Invited roundtable on recent books in the sociology of religion, with particular attention to works exploring Asian American religions and communities."

In light of more recent scholarship theorizing race in terms of political economy (e.g., Jonathan Tran’s Asian Americans and the Spirit of Racial Capitalism, Vivek Chibber’s Postcolonial Theory and the Specter of Capital, Iyko Day’s Alien Capital, Rey Chow's The Protestant Ethnic and the Spirit of Capitalism), we are inviting proposals for a roundtable panel on recent books focusing on religion in relation to neocolonialism, racial capitalism, and/or Asian American racial formation. Each roundtable session would include at least three book authors in conversation, as well as a moderator who would guide the discussion. Books should cohere around some shared themes as well as generate critical discussion that have methodological, analytical, or ethical implications.

Statement of Purpose

This Unit (hereafter referred to as ANARCS) is one of the primary vehicles for the advancement of the study of the religions and practices of Asian Americans and Pacific Islanders in the United States and Canada. As an integral player in the development of the emerging field of Asian American religious studies, ANARCS has cultivated the work of junior and senior scholars from an impressive array of disciplines, including the history of religion, sociology, theology, philosophy, ethics, anthropology, psychology, education, and American and ethnic studies. ANARCS encourages new perspectives on Asian North American religious practices and faith communities, as well as innovative theoretical work that extends the concepts of empires, diaspora, transnationalism, globalization, im/migration, orientalism, adaptation, acculturation, race, ethnicity, marginalization, oppression, and resistance. In addition to this list of concepts, ANARCS will explore theoretical, philosophical, and theological concepts, such as aesthetics, beauty, and love. ANARCS seeks to foster and mentor scholars (junior, senior, and nontraditional) through preconference sessions, gathering for meals, and maintaining a robust listserv.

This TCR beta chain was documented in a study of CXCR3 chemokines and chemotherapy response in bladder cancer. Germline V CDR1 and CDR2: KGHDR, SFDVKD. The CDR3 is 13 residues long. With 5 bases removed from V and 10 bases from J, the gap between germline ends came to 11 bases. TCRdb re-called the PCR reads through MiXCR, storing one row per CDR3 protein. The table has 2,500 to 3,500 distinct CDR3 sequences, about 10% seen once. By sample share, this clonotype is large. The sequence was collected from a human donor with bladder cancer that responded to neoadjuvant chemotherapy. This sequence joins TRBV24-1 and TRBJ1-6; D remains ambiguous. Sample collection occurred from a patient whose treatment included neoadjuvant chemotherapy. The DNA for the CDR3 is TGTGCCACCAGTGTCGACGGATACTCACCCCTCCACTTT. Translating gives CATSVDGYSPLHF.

Steering Committee Members



Review Process

Proposals are anonymous to chairs and steering committee members during review, but visible to chairs prior to final acceptance or rejection